Machines are like people.
To perform effectively, they need the right fuel.
For lawn mowers and weed whackers, it’s all about the ratio of oil to gas. Mix it too rich and the engine smokes or the carburetor clogs. Mix it too weak and the engine could blow altogether.
Linnea Penney and Brittany Marchbank had seen plenty of misfires in their day, so the two Electronic Engineering Technician students set out to change things.
The challenge was part of an assignment in their microcontroller applications class, and they had just three weeks to pull it off.
Through solid research and their knowledge of two-stroke engines, the Pictou Campus students hit upon a winning idea: a gas cap with an internal fuel monitoring system to aid in mixing the oil and gas.
They beat out 17 other teams to take top prize in the Innovation category of the Boyne Clarke Innovative Ideas Competition for post-secondary students. Their successful pitch also won them $5,000 toward getting their product to market.
Linnea and Brittany were shocked to find nothing quite like their invention already out there, especially since it seemed like such a simple solution for a common problem.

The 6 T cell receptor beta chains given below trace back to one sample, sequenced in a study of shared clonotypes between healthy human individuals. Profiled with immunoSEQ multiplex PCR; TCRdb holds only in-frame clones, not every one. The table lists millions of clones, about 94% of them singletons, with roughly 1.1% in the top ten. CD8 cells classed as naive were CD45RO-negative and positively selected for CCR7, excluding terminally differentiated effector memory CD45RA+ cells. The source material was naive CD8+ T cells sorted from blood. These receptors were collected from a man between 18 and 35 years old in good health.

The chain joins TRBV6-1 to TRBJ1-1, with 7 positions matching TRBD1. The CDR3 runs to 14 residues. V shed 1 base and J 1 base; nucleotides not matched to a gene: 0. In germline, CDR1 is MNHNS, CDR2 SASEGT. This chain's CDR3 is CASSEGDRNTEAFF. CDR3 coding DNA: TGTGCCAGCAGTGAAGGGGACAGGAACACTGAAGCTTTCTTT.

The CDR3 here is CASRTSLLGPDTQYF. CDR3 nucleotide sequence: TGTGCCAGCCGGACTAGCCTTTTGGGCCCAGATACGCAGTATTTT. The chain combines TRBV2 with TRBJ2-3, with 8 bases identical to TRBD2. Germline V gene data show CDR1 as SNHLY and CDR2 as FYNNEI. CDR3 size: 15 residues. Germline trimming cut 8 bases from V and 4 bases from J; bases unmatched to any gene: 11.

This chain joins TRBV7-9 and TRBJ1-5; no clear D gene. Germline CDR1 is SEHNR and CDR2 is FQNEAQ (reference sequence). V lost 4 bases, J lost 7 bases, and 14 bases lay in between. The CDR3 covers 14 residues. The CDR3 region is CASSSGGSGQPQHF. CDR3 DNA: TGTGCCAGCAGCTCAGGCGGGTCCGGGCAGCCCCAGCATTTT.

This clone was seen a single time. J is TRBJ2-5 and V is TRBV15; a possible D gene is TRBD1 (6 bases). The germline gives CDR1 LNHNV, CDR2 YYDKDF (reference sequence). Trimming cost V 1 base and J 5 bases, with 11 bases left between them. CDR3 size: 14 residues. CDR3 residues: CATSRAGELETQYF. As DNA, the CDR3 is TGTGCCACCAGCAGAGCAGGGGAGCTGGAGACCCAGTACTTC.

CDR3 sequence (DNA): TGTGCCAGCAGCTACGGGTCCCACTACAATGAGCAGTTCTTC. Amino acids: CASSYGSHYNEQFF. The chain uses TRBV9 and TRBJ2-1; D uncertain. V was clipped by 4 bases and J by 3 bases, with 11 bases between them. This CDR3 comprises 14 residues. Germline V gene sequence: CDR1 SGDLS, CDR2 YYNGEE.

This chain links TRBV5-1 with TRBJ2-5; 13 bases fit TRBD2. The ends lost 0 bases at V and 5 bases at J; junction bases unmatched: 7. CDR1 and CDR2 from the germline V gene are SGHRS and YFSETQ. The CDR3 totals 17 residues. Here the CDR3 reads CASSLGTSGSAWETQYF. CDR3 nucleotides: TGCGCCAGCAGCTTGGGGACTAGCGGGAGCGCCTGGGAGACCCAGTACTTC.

“I think everyone just kind of eyeballs it,” says Linnea, “and they’ve always just been fine with doing that until God forbid, you blow up your engine. Then you wish you had something to help you mix it properly.”
The hardest part was figuring out how to interface the sensor and LCD, and the prototype came together just a few days before deadline.
“We’re not really marketing students, either, so it took a lot of time to research the marketing side for our presentations,” Brittany recalls.
The students have a year to patent their idea and they must have it approved by the Canadian Standards Association. Yet they already have their first customer: a local hardware chain plans to stock their product as soon as it’s available.